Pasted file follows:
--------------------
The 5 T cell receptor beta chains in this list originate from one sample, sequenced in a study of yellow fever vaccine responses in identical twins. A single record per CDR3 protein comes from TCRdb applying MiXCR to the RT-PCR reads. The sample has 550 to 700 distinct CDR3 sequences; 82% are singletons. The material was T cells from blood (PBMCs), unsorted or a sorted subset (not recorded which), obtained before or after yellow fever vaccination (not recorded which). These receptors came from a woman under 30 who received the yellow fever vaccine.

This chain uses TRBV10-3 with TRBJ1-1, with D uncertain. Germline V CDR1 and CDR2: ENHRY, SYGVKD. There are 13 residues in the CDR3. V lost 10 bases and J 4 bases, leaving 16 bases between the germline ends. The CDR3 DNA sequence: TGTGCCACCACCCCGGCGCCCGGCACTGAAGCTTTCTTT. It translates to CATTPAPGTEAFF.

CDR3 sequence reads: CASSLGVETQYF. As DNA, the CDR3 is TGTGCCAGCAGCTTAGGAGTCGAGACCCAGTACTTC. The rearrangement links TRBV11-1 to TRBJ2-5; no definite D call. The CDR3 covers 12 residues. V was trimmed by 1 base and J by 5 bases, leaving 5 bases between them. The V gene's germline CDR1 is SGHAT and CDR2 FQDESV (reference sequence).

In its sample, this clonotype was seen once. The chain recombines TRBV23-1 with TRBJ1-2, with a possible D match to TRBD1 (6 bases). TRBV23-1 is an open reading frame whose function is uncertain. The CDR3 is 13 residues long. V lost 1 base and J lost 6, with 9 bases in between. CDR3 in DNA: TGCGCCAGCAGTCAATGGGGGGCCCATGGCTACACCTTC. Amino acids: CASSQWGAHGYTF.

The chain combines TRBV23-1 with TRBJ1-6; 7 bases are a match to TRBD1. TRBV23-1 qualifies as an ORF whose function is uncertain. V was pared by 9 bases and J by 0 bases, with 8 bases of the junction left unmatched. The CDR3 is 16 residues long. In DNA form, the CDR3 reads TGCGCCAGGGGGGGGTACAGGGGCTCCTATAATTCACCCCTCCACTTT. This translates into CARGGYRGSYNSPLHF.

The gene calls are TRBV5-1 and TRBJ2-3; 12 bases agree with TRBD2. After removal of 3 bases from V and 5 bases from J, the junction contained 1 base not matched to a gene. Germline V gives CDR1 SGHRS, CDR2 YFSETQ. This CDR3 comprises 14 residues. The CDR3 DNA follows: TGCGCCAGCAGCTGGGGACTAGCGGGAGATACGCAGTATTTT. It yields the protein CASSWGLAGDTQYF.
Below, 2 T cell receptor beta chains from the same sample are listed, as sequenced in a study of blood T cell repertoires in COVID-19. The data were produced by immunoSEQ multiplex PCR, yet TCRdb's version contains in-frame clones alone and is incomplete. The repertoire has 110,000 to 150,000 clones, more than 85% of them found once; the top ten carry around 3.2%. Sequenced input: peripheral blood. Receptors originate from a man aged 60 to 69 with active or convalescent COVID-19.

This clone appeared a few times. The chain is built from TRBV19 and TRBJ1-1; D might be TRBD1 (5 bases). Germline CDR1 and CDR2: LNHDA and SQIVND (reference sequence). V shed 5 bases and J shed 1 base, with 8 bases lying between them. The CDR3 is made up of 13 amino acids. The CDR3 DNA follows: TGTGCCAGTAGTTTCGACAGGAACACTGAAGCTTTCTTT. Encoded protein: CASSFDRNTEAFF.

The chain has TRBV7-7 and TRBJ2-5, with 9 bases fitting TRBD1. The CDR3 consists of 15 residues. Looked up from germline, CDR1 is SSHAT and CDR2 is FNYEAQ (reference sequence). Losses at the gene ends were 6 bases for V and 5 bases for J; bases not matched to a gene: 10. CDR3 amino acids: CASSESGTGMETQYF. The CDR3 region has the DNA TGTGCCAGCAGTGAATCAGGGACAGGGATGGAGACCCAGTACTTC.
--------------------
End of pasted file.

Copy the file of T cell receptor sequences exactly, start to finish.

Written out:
The 5 T cell receptor beta chains in this list originate from one sample, sequenced in a study of yellow fever vaccine responses in identical twins. A single record per CDR3 protein comes from TCRdb applying MiXCR to the RT-PCR reads. The sample has 550 to 700 distinct CDR3 sequences; 82% are singletons. The material was T cells from blood (PBMCs), unsorted or a sorted subset (not recorded which), obtained before or after yellow fever vaccination (not recorded which). These receptors came from a woman under 30 who received the yellow fever vaccine.

This chain uses TRBV10-3 with TRBJ1-1, with D uncertain. Germline V CDR1 and CDR2: ENHRY, SYGVKD. There are 13 residues in the CDR3. V lost 10 bases and J 4 bases, leaving 16 bases between the germline ends. The CDR3 DNA sequence: TGTGCCACCACCCCGGCGCCCGGCACTGAAGCTTTCTTT. It translates to CATTPAPGTEAFF.

CDR3 sequence reads: CASSLGVETQYF. As DNA, the CDR3 is TGTGCCAGCAGCTTAGGAGTCGAGACCCAGTACTTC. The rearrangement links TRBV11-1 to TRBJ2-5; no definite D call. The CDR3 covers 12 residues. V was trimmed by 1 base and J by 5 bases, leaving 5 bases between them. The V gene's germline CDR1 is SGHAT and CDR2 FQDESV (reference sequence).

In its sample, this clonotype was seen once. The chain recombines TRBV23-1 with TRBJ1-2, with a possible D match to TRBD1 (6 bases). TRBV23-1 is an open reading frame whose function is uncertain. The CDR3 is 13 residues long. V lost 1 base and J lost 6, with 9 bases in between. CDR3 in DNA: TGCGCCAGCAGTCAATGGGGGGCCCATGGCTACACCTTC. Amino acids: CASSQWGAHGYTF.

The chain combines TRBV23-1 with TRBJ1-6; 7 bases are a match to TRBD1. TRBV23-1 qualifies as an ORF whose function is uncertain. V was pared by 9 bases and J by 0 bases, with 8 bases of the junction left unmatched. The CDR3 is 16 residues long. In DNA form, the CDR3 reads TGCGCCAGGGGGGGGTACAGGGGCTCCTATAATTCACCCCTCCACTTT. This translates into CARGGYRGSYNSPLHF.

The gene calls are TRBV5-1 and TRBJ2-3; 12 bases agree with TRBD2. After removal of 3 bases from V and 5 bases from J, the junction contained 1 base not matched to a gene. Germline V gives CDR1 SGHRS, CDR2 YFSETQ. This CDR3 comprises 14 residues. The CDR3 DNA follows: TGCGCCAGCAGCTGGGGACTAGCGGGAGATACGCAGTATTTT. It yields the protein CASSWGLAGDTQYF.
Below, 2 T cell receptor beta chains from the same sample are listed, as sequenced in a study of blood T cell repertoires in COVID-19. The data were produced by immunoSEQ multiplex PCR, yet TCRdb's version contains in-frame clones alone and is incomplete. The repertoire has 110,000 to 150,000 clones, more than 85% of them found once; the top ten carry around 3.2%. Sequenced input: peripheral blood. Receptors originate from a man aged 60 to 69 with active or convalescent COVID-19.

This clone appeared a few times. The chain is built from TRBV19 and TRBJ1-1; D might be TRBD1 (5 bases). Germline CDR1 and CDR2: LNHDA and SQIVND (reference sequence). V shed 5 bases and J shed 1 base, with 8 bases lying between them. The CDR3 is made up of 13 amino acids. The CDR3 DNA follows: TGTGCCAGTAGTTTCGACAGGAACACTGAAGCTTTCTTT. Encoded protein: CASSFDRNTEAFF.

The chain has TRBV7-7 and TRBJ2-5, with 9 bases fitting TRBD1. The CDR3 consists of 15 residues. Looked up from germline, CDR1 is SSHAT and CDR2 is FNYEAQ (reference sequence). Losses at the gene ends were 6 bases for V and 5 bases for J; bases not matched to a gene: 10. CDR3 amino acids: CASSESGTGMETQYF. The CDR3 region has the DNA TGTGCCAGCAGTGAATCAGGGACAGGGATGGAGACCCAGTACTTC.